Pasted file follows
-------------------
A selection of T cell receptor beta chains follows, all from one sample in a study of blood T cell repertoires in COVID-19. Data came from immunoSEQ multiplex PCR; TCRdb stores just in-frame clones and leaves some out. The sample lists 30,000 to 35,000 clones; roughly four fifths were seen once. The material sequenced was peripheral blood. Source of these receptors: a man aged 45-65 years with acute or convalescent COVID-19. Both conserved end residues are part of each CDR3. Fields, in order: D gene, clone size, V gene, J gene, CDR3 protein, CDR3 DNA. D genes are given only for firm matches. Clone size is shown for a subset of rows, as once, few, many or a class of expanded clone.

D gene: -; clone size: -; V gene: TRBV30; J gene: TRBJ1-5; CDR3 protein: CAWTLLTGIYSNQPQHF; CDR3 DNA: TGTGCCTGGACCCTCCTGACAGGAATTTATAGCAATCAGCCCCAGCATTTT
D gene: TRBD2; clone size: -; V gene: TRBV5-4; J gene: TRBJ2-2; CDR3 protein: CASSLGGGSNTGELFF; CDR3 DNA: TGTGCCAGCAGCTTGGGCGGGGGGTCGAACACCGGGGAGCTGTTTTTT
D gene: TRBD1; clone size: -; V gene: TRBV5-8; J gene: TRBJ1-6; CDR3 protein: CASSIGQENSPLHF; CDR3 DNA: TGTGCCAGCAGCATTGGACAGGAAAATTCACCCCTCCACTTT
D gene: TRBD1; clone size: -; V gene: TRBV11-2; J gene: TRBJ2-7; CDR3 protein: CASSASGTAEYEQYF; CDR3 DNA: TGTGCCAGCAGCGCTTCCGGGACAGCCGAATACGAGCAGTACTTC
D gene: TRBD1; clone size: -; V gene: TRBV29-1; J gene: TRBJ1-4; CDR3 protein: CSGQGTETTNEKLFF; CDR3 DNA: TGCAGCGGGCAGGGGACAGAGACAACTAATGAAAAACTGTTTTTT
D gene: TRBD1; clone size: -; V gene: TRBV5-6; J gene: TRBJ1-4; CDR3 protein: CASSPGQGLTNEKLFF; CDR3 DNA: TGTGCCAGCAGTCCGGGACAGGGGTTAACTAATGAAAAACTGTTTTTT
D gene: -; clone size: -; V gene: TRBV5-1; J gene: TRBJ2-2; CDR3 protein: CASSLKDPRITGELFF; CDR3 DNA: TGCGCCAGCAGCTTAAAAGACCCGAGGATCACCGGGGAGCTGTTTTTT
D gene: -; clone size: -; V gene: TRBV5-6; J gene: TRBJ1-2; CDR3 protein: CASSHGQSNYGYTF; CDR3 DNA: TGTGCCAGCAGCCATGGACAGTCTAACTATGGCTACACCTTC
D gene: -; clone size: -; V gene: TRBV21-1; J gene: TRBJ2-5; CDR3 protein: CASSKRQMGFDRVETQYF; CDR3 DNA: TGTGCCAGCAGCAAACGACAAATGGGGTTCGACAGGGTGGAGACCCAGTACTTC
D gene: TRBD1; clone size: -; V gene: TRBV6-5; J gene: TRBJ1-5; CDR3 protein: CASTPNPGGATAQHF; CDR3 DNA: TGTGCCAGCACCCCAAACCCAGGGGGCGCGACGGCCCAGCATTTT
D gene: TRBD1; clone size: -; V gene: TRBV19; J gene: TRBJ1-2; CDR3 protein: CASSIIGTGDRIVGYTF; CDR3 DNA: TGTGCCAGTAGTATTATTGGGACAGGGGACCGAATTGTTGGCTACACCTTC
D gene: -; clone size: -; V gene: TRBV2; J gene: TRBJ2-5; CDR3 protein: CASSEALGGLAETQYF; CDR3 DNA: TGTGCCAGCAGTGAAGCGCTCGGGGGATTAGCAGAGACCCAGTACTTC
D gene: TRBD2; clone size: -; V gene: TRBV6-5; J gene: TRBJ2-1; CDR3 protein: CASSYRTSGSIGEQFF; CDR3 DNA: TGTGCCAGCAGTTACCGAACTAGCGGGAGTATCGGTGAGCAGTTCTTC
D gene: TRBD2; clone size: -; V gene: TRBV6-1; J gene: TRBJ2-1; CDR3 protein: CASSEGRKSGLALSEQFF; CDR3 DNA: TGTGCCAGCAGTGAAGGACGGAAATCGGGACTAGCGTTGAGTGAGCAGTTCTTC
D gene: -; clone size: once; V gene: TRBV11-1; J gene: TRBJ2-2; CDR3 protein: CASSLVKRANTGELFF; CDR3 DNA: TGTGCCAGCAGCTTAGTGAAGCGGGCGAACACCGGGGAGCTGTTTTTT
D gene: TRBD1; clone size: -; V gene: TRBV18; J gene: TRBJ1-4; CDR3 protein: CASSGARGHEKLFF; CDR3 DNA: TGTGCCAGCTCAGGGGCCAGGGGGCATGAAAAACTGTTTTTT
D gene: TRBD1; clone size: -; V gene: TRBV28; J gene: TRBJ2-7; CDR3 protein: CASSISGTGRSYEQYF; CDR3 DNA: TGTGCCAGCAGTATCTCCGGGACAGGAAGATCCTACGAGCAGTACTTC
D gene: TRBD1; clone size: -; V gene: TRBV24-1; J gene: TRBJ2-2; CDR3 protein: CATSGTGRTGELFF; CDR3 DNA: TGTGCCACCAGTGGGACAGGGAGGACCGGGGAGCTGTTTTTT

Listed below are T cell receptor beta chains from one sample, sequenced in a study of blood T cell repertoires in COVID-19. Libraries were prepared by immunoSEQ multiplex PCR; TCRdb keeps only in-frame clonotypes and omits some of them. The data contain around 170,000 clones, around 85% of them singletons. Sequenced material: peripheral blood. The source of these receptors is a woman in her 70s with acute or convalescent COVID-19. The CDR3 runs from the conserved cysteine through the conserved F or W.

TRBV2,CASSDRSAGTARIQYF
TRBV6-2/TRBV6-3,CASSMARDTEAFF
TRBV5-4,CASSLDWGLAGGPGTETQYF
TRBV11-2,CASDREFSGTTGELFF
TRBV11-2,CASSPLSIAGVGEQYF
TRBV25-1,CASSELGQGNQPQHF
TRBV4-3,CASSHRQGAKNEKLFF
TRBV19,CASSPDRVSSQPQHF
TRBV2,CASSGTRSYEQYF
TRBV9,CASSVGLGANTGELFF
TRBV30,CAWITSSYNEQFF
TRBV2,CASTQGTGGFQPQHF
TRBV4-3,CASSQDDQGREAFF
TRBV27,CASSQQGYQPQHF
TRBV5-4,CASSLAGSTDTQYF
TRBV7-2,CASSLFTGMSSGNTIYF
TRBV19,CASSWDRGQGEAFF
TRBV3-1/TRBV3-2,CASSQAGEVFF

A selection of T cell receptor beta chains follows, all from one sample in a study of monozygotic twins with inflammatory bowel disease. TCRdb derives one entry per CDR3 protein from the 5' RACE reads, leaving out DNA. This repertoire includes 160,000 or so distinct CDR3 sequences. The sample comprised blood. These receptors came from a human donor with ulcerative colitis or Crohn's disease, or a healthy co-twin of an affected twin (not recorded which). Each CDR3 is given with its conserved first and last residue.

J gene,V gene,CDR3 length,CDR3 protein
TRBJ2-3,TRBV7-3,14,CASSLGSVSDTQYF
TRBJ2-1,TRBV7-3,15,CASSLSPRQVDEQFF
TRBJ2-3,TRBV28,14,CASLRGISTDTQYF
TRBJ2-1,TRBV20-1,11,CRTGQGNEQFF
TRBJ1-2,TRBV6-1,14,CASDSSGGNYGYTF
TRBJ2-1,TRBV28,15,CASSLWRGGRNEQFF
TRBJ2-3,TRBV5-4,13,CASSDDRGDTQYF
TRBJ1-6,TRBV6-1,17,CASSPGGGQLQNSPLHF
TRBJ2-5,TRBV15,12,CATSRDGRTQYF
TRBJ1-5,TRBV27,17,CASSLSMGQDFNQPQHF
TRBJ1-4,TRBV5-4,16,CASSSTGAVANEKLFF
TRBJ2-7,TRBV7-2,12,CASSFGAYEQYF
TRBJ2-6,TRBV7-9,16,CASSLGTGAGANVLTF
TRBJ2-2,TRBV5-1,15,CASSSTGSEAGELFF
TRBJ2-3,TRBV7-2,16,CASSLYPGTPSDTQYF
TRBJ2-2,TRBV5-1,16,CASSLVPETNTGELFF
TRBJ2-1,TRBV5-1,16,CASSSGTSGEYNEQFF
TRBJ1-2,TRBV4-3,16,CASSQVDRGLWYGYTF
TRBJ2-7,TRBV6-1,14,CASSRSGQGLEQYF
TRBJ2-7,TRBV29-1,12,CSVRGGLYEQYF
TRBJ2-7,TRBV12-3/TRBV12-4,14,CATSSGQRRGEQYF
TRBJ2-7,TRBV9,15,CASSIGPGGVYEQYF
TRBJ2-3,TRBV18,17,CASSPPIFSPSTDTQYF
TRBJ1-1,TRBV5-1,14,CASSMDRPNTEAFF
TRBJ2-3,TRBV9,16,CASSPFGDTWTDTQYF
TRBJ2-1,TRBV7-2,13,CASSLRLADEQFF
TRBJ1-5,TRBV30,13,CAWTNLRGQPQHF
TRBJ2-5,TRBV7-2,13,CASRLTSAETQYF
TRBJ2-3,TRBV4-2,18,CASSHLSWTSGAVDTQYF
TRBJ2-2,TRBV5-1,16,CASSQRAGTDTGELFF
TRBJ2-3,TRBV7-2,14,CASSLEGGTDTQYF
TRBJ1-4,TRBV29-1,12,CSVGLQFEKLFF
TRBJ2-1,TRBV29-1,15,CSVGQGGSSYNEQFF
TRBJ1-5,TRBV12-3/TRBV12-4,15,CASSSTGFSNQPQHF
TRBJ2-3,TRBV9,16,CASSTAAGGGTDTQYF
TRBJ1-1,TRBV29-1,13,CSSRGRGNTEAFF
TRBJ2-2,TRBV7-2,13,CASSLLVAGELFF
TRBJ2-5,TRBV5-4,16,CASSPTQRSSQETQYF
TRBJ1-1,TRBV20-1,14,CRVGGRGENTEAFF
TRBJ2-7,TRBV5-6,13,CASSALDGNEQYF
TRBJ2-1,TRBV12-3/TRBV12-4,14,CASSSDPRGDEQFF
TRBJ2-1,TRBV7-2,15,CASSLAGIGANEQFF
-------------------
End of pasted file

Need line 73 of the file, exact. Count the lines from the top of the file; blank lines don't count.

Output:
TRBJ2-1,TRBV29-1,15,CSVGQGGSSYNEQFF